Were it not for President Richard Nixon, San Clemente may have remained a relatively unknown spot on the Pacific Coast. Which would have been fine — it could have just rested on its laurels — but the heightened interest helped a bit.
I didn’t know much about San Clemente, the so-named “Spanish Village by the Sea,” when I moved there four years ago. Although my husband and I were lured back to NY within two years, when we visited the seaside town last week, it felt as if we were “home.”
Reflecting on my time in San Clemente, I realise how much I love it, which was something that didn’t strike me as obviously when I lived there. San Clemente was where I spent my early thirties. It was where I fell in love with the Southern Californian way of life. Looking around, I take in the town’s colourful, hilly landscape, the dazzling infinite ocean. I realise how lucky I was to live in its warm climate, I recall how comfortable it was to exist in its relaxed vibe. I associate an extremely precious memory with this town: it is where I got engaged and married to my wonderful husband.
As I have written a short memoir of my time in San Clemente here, An Ode to San Clemente, I will simply some historical facts here along with a series of recent photos (as well as two borrowed vintage ones).
If you’ve seen Frost/Nixon, you may have heard San Clemente mentioned in passing. This is where the 37th American president built a part-time home in 1969. Nixon named it “La Casa Pacifica,” which ended up nicknamed “Western White House.” Influential figures – Soviet Premier Leonid Brezhnev, Mexican President Gustavo Diaz Ordaz, and Henry Kissinger amongst others – stopped in San Clemente while visiting the mansion. Not bad international exposure.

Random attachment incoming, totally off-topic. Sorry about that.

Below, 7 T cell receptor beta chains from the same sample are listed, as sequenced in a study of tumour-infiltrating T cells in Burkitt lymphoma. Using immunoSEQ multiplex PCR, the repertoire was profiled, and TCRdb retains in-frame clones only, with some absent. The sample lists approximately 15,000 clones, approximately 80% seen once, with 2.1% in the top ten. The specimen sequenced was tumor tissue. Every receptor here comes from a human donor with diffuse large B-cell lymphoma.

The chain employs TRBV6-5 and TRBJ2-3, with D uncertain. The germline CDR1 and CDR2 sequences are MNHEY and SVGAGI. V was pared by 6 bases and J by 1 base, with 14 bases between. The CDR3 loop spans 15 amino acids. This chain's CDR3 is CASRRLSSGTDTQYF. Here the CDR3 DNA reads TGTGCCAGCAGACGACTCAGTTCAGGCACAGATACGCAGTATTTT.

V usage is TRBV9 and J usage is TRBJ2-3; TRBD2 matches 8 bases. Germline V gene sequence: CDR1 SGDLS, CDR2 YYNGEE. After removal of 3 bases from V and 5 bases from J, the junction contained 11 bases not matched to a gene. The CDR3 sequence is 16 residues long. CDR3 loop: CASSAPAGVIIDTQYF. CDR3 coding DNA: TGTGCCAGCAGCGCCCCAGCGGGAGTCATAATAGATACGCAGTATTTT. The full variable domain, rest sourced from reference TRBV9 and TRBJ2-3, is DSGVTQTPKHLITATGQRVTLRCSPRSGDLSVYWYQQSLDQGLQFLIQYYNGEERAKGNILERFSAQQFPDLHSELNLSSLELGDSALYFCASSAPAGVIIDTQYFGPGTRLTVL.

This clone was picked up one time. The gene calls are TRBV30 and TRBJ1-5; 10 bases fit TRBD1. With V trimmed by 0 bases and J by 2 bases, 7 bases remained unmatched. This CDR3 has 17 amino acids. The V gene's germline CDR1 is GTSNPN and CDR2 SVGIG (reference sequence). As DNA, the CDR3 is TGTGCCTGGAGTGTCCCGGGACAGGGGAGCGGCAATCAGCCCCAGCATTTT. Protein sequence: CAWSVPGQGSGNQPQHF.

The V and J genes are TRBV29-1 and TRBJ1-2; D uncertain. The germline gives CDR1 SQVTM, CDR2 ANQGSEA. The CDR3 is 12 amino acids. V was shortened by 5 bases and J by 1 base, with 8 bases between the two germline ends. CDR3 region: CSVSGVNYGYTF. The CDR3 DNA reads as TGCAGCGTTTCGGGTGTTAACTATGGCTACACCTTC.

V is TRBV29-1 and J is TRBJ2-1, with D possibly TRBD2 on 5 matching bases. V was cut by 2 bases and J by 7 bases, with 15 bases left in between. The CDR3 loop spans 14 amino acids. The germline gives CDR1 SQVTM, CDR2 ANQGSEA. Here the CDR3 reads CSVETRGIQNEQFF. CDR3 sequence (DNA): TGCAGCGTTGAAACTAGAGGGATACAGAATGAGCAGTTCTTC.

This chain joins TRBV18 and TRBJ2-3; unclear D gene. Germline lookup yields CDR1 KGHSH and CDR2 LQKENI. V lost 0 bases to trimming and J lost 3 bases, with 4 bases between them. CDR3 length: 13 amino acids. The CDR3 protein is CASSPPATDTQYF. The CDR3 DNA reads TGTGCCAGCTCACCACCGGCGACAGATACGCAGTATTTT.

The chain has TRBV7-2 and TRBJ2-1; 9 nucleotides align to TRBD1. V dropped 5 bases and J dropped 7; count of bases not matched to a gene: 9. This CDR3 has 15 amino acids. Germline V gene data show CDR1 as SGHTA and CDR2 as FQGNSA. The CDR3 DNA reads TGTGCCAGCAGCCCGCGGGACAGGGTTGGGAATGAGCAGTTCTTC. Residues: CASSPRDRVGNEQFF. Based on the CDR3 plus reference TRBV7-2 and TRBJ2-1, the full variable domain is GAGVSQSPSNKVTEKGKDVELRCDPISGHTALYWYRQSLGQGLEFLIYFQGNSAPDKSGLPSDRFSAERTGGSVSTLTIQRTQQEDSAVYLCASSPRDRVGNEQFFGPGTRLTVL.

Having had to resign after the Watergate scandal, Nixon moved to San Clemente full time to write his memoirs. In 1980, he and his wife relocated to the East Coast. Today, his former estate exists as a divided lot and a large proportion of the house was rebuilt.
Nixon’s home was built in the town’s signature Spanish Colonial style. The gardens were flush with bougainvillea, the city’s flower.
After Ole Hanson founded the city in 1925, he’d said, “I have a clean canvas and I am determined to paint a clean picture.” He saw the potential of San Clemente as a retreat from urban life; he thought the coastline was romantic.
The passing train hoots its horn whenever it passes through San Clemente — the blare scares every single person exercising along the graveled walkway that runs by the scarcely barricaded train track.
Known as the Pacific Surfliner route, the train track hugs the coastline between San Diego and San Luis Obispo, and make stops at Los Angeles and San Clemente Pier (sometimes) enroute.
Noted as the 60th busiest Amtrak station — out of 73 — in California, San Clemente Pier station sees about 25 passengers daily. Remember, this is a vacation town, and nearly everyone else drives.
Crossing the train tracks leads you to San Clemente’s Pier and beach, the most populated part of the town.
Here, you’ll see surfers either waxing their boards or floating on the Pacific – perched, waiting, readying to catch the next wave. Plenty of people visit Fisherman’s Wharf restaurant. Located at the beach-end of the pier, its dining room and terrace, which hangs over the ocean, are supported by stilts.
At various times of the day, the pier is lined with fishermen, patiently wait for bite. Ocean gazers abound.
If you spot a hummingbird, count it your lucky day. They’re so fun to watch, these small birds with a beaks as pointy as tapestry needles. Their wings flutter hundreds of times a minute as they hover mid-air. Blink, and they’re gone.
Suffice to say, San Clemente is alluring. I wonder if we’ll ever return and stay again for a while.